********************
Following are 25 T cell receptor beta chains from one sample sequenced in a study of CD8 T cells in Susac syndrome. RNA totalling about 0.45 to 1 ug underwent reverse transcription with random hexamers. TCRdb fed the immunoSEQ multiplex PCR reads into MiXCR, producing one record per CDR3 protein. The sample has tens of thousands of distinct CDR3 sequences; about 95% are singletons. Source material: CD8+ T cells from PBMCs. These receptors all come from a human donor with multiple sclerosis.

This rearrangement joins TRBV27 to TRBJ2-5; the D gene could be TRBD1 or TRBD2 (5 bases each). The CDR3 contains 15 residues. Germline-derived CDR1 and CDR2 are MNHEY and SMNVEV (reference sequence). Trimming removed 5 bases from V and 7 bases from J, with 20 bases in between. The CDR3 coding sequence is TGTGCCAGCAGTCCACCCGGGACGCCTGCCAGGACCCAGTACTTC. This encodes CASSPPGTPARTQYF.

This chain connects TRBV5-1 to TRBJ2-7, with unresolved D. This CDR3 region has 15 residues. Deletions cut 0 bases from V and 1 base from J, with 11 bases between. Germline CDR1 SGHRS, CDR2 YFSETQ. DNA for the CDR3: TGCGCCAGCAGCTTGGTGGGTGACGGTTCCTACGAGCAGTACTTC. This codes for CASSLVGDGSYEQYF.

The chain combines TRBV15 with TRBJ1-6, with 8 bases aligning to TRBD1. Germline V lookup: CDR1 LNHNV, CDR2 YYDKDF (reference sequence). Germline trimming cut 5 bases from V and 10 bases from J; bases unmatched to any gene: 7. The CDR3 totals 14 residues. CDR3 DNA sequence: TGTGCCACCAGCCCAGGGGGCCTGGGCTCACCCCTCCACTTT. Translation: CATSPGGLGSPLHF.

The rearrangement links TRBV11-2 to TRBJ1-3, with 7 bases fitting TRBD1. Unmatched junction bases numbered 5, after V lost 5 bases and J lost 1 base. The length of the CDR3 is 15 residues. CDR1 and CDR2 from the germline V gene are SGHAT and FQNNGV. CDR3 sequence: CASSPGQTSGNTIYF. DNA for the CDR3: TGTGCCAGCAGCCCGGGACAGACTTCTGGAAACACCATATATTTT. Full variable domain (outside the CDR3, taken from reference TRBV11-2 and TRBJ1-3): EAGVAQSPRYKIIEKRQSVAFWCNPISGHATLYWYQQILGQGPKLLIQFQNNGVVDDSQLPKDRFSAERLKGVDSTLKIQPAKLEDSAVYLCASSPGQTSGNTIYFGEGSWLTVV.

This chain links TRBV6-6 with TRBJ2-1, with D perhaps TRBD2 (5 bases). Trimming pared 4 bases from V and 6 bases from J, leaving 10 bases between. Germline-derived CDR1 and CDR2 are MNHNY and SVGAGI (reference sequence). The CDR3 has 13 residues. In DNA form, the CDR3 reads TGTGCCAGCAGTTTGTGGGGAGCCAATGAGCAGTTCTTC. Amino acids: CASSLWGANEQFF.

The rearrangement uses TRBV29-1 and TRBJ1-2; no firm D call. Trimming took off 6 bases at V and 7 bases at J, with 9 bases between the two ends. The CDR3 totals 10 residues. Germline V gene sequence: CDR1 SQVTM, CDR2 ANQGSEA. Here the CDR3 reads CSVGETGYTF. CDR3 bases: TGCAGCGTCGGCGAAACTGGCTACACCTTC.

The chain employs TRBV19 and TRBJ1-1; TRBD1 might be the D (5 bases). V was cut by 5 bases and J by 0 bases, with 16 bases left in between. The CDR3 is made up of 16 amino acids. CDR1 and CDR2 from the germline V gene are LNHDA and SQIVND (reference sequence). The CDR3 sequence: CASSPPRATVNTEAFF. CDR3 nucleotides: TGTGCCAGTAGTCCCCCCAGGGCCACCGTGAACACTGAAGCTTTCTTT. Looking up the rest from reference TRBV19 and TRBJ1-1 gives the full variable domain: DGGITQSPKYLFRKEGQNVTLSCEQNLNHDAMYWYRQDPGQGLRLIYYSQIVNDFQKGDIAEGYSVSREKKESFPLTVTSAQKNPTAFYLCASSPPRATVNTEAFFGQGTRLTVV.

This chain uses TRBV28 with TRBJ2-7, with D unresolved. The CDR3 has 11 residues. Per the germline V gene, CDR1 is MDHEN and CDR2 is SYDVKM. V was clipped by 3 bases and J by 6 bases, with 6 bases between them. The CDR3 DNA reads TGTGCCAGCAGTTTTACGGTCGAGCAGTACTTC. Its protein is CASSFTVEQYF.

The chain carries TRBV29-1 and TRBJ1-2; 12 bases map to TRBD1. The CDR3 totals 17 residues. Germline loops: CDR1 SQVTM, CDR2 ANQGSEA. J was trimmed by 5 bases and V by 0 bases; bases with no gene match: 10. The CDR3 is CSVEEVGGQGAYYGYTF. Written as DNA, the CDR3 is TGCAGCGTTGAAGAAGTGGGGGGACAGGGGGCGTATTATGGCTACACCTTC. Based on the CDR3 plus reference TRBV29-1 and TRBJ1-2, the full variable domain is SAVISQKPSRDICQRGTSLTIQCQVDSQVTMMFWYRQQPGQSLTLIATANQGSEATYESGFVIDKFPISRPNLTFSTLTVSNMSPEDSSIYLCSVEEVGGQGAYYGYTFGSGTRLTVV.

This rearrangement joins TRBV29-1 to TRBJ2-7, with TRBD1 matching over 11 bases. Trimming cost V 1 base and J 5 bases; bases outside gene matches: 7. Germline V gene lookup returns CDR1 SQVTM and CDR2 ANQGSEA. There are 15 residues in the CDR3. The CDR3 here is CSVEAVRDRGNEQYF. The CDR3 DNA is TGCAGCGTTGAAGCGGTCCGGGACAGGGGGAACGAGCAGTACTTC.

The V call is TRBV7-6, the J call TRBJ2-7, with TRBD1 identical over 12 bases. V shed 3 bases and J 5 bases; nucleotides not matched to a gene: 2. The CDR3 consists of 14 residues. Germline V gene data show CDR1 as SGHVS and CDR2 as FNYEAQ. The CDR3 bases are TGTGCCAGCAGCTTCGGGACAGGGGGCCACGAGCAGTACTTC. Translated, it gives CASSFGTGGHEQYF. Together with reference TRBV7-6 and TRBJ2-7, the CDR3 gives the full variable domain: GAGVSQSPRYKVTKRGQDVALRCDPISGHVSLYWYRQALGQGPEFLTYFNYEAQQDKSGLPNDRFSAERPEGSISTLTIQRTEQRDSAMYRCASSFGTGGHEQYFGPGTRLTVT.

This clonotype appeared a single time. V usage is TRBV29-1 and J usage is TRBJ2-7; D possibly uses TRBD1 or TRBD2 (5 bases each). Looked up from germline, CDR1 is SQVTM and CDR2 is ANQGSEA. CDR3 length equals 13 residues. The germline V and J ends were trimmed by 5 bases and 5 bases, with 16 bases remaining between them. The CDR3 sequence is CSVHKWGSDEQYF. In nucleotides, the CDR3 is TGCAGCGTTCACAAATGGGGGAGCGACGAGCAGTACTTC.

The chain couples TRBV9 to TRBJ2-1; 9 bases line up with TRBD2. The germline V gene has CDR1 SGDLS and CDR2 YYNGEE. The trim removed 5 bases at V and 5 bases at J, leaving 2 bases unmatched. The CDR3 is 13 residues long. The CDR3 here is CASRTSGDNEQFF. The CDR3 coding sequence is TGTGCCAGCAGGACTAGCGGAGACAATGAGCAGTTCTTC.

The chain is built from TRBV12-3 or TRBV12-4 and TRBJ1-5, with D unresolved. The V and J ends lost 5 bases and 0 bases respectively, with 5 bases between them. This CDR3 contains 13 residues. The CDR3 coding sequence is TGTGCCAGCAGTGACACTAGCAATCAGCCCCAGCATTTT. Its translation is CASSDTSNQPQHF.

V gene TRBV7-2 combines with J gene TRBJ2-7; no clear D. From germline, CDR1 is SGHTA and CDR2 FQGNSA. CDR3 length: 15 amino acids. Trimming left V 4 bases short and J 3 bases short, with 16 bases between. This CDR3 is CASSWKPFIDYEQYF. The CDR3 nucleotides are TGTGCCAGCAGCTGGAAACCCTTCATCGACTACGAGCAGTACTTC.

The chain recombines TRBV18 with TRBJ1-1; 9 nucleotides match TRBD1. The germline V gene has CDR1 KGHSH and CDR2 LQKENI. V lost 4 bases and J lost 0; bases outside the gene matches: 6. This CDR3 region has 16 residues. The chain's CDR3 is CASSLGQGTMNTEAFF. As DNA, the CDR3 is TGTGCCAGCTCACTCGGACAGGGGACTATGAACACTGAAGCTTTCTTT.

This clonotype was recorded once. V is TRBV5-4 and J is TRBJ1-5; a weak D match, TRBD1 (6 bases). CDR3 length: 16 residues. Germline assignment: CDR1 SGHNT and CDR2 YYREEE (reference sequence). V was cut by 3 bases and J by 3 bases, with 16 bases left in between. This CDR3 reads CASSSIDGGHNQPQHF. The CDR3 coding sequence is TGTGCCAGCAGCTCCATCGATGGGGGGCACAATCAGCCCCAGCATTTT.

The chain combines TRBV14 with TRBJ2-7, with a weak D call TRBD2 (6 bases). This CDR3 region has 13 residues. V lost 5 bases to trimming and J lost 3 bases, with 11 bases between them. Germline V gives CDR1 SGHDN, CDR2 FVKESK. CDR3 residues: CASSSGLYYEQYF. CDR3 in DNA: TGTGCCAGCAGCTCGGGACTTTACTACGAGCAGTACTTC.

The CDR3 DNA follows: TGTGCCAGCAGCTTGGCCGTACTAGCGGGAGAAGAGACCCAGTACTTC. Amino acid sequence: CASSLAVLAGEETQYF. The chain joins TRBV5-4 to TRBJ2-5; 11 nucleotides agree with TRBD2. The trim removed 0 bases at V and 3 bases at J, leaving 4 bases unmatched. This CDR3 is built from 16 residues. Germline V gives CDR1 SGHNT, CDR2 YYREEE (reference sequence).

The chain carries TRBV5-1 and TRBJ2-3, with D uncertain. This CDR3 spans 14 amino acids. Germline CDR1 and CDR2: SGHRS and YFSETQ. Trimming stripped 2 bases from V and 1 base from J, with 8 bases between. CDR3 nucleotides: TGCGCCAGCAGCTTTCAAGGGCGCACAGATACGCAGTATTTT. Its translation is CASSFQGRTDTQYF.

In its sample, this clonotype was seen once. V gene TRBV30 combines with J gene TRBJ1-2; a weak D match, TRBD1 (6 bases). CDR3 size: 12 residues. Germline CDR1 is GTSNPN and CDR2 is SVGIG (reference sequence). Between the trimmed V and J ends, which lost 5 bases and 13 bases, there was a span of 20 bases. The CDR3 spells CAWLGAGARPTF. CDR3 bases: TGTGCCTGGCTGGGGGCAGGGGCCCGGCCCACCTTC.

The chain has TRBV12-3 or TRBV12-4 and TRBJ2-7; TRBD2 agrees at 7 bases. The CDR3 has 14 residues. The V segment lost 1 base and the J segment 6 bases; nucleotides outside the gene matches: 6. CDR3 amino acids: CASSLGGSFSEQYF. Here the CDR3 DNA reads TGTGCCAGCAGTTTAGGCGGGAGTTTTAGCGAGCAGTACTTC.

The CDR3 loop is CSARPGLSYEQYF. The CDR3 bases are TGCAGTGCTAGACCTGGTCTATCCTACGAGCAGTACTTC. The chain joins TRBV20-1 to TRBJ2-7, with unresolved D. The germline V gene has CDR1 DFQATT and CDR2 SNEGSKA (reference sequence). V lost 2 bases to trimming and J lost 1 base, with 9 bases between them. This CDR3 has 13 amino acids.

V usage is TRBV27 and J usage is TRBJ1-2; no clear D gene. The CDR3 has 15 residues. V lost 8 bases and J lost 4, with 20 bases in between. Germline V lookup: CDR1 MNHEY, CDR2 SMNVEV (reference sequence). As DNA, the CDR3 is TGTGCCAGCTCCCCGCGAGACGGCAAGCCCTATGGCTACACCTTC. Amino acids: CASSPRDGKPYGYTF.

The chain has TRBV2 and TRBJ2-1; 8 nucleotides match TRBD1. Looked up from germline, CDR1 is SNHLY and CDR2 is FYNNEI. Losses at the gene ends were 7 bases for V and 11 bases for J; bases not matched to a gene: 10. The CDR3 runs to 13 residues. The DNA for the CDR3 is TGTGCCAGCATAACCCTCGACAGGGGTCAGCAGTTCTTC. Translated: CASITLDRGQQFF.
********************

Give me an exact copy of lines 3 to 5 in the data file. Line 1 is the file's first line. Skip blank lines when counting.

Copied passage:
This chain connects TRBV5-1 to TRBJ2-7, with unresolved D. This CDR3 region has 15 residues. Deletions cut 0 bases from V and 1 base from J, with 11 bases between. Germline CDR1 SGHRS, CDR2 YFSETQ. DNA for the CDR3: TGCGCCAGCAGCTTGGTGGGTGACGGTTCCTACGAGCAGTACTTC. This codes for CASSLVGDGSYEQYF.

The chain combines TRBV15 with TRBJ1-6, with 8 bases aligning to TRBD1. Germline V lookup: CDR1 LNHNV, CDR2 YYDKDF (reference sequence). Germline trimming cut 5 bases from V and 10 bases from J; bases unmatched to any gene: 7. The CDR3 totals 14 residues. CDR3 DNA sequence: TGTGCCACCAGCCCAGGGGGCCTGGGCTCACCCCTCCACTTT. Translation: CATSPGGLGSPLHF.

The rearrangement links TRBV11-2 to TRBJ1-3, with 7 bases fitting TRBD1. Unmatched junction bases numbered 5, after V lost 5 bases and J lost 1 base. The length of the CDR3 is 15 residues. CDR1 and CDR2 from the germline V gene are SGHAT and FQNNGV. CDR3 sequence: CASSPGQTSGNTIYF. DNA for the CDR3: TGTGCCAGCAGCCCGGGACAGACTTCTGGAAACACCATATATTTT. Full variable domain (outside the CDR3, taken from reference TRBV11-2 and TRBJ1-3): EAGVAQSPRYKIIEKRQSVAFWCNPISGHATLYWYQQILGQGPKLLIQFQNNGVVDDSQLPKDRFSAERLKGVDSTLKIQPAKLEDSAVYLCASSPGQTSGNTIYFGEGSWLTVV.